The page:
Jeff Tedford and center of attention at MW media days
Fresno State couldn’t find a fourth quarterback in the offseason, certainly not one who fit into its program and plans as well as Marcus McMaryion did for two years, so it will defend its Mountain West Conference football championship with only three scholarship QBs.
Redshirt freshman Ben Wooldridge is a solid No. 2 on the depth chart.
Redshirt freshman Steven Comstock is No. 3.
There are two freshman walk-ons, Blaze McKibbin out of Servite-Anaheim and Nate Lamb from Tulare Union.
“We feel good with those guys,” coach Jeff Tedford said at the Mountain West Conference media days. “That’s going to be it.”
But It’s a tenuous position – Tedford going back to his days at Cal has carried five scholarship QBs, and most FBS programs have four or five.
Tuesday in Las Vegas, other MW coaches took note of the Bulldogs’ situation.
UNLV starts 2019 with four scholarship QBs and one walk-on. But in Tony Sanchez’s first season, 2015, the Rebels had three QBs and “we had a guy get injured,” Sanchez said. (UNLV played No. 2 QB Kurt Palandech in a 31-28 loss at Fresno State that year.)
“That’s a tough situation. Can you do it? Yeah, you can. But it’s hard because if you have one injury it’s tough. Who’s your scout quarterback now? You’re trying to get No. 1 and No. 2 developed. That’s a hard deal. It’s difficult.”
San Jose State has five QBs on scholarship. Spartans coach Brent Brennan said his level of comfort with fewer QBs “depends on the quality of the walk-ons. Do you have a walk-on or two in the program that you trust, that are smart, that can execute your offense at a high level?”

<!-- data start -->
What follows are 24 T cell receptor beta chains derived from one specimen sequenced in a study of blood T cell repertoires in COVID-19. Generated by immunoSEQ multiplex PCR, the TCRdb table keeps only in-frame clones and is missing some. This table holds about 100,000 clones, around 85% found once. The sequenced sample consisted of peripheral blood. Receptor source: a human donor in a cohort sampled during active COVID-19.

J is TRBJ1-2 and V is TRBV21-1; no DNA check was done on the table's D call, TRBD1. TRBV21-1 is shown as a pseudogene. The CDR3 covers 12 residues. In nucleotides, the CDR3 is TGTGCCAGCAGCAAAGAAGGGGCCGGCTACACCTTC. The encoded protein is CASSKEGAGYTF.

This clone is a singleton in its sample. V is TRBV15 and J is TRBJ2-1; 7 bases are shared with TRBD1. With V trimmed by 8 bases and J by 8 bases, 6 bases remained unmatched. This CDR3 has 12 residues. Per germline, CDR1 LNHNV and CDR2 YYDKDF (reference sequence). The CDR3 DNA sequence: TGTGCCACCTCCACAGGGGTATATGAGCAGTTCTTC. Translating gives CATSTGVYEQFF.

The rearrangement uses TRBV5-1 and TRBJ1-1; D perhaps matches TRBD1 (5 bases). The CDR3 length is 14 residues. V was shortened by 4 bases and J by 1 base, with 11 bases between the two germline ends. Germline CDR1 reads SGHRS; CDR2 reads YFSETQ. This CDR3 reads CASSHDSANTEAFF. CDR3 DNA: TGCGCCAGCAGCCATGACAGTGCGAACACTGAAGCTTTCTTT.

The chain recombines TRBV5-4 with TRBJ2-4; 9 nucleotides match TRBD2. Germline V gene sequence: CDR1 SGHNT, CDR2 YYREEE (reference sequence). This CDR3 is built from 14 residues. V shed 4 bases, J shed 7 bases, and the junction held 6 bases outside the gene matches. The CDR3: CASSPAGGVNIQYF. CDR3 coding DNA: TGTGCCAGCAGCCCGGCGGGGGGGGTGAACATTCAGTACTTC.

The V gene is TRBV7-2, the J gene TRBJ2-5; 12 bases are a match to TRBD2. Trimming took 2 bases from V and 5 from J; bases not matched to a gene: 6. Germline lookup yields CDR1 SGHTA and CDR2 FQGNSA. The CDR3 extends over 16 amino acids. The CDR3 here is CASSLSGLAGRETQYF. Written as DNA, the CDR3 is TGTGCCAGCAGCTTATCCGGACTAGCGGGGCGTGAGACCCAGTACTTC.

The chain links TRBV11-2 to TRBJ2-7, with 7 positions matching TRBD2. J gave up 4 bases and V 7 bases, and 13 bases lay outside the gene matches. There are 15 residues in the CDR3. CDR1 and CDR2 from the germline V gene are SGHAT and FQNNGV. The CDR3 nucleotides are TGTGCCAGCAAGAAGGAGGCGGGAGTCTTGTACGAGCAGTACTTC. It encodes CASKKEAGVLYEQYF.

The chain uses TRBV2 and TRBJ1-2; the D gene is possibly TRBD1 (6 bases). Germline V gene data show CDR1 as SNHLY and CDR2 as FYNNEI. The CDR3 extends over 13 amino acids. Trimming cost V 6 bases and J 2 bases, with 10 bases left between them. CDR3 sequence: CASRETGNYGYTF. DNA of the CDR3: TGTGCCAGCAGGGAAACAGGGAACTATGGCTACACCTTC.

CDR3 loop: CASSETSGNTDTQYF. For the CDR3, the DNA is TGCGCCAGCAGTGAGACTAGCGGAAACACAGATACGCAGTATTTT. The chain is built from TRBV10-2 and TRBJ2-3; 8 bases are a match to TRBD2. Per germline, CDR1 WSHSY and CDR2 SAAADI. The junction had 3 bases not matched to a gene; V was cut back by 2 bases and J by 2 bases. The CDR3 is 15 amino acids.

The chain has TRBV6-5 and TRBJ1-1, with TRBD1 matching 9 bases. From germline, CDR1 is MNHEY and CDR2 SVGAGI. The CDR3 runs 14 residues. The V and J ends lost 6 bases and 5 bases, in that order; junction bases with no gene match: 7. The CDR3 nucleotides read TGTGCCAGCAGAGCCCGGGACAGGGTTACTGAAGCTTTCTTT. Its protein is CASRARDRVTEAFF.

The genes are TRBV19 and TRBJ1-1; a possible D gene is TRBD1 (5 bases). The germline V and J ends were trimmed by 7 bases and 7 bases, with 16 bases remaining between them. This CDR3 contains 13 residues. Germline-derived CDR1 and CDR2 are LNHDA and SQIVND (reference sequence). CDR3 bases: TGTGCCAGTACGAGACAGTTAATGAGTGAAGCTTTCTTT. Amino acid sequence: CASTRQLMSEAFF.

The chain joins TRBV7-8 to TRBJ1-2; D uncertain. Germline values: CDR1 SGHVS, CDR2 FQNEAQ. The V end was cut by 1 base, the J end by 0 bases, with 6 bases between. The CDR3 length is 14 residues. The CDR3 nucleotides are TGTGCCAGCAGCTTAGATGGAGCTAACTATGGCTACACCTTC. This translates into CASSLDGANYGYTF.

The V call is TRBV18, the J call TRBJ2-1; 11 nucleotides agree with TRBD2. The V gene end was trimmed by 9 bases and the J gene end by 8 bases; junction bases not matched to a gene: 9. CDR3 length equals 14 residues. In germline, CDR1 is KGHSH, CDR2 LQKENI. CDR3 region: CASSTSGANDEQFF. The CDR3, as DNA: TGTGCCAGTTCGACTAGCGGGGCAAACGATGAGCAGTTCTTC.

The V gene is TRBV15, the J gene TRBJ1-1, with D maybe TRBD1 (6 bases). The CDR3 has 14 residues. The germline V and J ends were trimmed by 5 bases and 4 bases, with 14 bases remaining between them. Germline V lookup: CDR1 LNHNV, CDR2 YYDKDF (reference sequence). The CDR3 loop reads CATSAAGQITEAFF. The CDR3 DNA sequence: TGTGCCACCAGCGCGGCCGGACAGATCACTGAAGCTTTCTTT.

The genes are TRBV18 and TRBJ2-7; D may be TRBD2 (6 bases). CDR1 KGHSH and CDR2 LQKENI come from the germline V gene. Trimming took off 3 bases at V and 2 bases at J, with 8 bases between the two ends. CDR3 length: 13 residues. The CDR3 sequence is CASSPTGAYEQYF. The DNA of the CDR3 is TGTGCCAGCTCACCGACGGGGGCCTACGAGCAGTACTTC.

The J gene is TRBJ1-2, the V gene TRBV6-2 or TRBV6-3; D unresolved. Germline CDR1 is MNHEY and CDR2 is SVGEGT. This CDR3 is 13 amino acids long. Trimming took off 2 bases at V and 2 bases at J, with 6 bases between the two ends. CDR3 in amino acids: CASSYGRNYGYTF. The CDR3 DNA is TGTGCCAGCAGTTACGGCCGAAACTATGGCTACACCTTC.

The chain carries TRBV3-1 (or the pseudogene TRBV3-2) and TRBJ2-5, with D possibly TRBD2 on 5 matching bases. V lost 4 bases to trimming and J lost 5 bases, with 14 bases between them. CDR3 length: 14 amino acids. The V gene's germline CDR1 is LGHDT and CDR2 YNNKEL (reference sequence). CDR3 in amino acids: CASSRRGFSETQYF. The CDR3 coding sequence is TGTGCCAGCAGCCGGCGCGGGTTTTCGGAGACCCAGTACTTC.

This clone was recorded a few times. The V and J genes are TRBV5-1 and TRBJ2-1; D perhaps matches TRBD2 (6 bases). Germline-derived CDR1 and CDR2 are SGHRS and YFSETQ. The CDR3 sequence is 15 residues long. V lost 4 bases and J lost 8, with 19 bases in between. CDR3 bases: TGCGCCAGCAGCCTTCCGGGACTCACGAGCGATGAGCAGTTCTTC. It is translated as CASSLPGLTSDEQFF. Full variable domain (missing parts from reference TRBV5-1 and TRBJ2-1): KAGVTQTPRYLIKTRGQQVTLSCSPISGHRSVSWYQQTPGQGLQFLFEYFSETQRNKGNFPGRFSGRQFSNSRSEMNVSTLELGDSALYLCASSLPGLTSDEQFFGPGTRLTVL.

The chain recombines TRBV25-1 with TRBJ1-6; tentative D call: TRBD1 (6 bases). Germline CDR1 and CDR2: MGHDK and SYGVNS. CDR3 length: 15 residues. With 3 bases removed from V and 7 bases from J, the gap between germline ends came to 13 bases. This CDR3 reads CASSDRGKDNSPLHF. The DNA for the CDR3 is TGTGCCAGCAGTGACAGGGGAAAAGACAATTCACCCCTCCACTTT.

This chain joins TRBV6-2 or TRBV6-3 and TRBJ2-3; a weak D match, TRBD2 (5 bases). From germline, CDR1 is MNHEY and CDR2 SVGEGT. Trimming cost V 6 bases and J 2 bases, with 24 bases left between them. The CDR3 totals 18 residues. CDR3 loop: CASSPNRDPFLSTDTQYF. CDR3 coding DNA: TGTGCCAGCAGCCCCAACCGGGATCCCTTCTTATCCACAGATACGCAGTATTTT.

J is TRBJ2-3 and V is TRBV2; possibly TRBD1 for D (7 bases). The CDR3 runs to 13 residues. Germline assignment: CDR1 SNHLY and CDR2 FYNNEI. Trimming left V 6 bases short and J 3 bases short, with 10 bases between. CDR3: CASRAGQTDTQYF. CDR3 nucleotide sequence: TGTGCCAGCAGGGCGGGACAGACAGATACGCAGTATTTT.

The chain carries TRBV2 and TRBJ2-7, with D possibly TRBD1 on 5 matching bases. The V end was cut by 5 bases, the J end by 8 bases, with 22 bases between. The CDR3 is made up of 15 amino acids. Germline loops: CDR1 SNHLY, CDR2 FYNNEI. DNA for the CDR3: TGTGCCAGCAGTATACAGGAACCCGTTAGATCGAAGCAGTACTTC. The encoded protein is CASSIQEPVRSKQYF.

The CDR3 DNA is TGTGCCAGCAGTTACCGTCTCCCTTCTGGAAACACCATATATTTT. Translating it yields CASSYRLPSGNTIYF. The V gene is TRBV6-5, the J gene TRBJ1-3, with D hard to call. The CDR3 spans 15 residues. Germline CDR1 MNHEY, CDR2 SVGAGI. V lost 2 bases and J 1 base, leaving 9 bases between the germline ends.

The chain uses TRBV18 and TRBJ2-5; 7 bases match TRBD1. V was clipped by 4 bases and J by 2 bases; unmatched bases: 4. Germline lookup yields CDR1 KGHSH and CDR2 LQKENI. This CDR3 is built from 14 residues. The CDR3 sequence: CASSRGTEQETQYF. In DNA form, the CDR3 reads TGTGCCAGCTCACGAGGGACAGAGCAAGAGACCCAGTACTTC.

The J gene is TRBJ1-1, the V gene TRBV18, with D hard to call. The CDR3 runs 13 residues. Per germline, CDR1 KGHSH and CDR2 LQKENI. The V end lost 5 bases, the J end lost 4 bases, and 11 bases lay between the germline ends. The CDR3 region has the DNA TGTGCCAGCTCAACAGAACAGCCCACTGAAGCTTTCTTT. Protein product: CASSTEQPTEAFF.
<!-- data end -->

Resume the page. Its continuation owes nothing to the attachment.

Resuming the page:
Tedford: Walk-ons ‘impressive’
Tedford said McKibbin and Lamb fit that bill.
“They’re very impressive,” he said. “Their high school tapes are very impressive. That could happen. I don’t feel like our talent level after three guys is way down. I feel like it’s pretty strong, without seeing the live football. Their skill set is really good and they’re good-sized kids, they’re athletic.
“I feel fine about it. Obviously, if you get to that point in a season where you start losing three quarterbacks, four quarterbacks, it’s a pretty uphill battle anyway.”
That has happened, and Tedford might remember.
In his first season as a head coach, at Cal in 2002, the Golden Bears knocked out two UCLA quarterbacks in a 17-12 victory over the Bruins.
Senior Cory Paus, the UCLA starter, went down with a broken ankle early in the third quarter. Freshman Drew Olson entered and soon was lost with a separated shoulder.
The Bruins finished the game with another freshman quarterback, John Sciarra, and on his second snap he was sacked and fumbled away the football at the UCLA 25. That turnover set up the Golden Bears’ winning touchdown.
UCLA, with Paus at quarterback, had averaged 437.0 yards and 33.5 points per game.
Standing pat, and good chemistry
Reyna, who was McMaryion’s backup last year, emerged from the spring as the Bulldogs starter, and no one who was in the NCAA transfer portal or at a junior college sparked much curiosity.
“You can’t bury your head in the sand,” Tedford said. “We’ve looked at many guys through the portal. Things come up and you weigh the options – how would that fit?
“So, yes, we’ve done our homework on quite a few guys, but we felt that the best thing that we could do for the stability of our team and the confidence of our team, for the players that we have now, is to just let them keep developing.”
That cannot be discounted, Tedford said.
McMaryion left Oregon State in the summer of 2017 and was immediately eligible at Fresno State. In nearly two full seasons he helped resuscitate the Bulldogs’ program by going 21-4 as a starter with two bowl wins and one conference championship.
Tedford said team chemistry was a big reason for McMaryion’s success.
“We were really fortunate with Marcus, because it’s not always about talent,” Tedford said. “It’s about the chemistry that they bring to the team.
“In my opinion, you always have to take that into consideration. What is the chemistry of the team when someone new at that position comes in? Right now, I think our chemistry is good. I think we have talent at that position and I didn’t feel that it was important to bring someone else in.”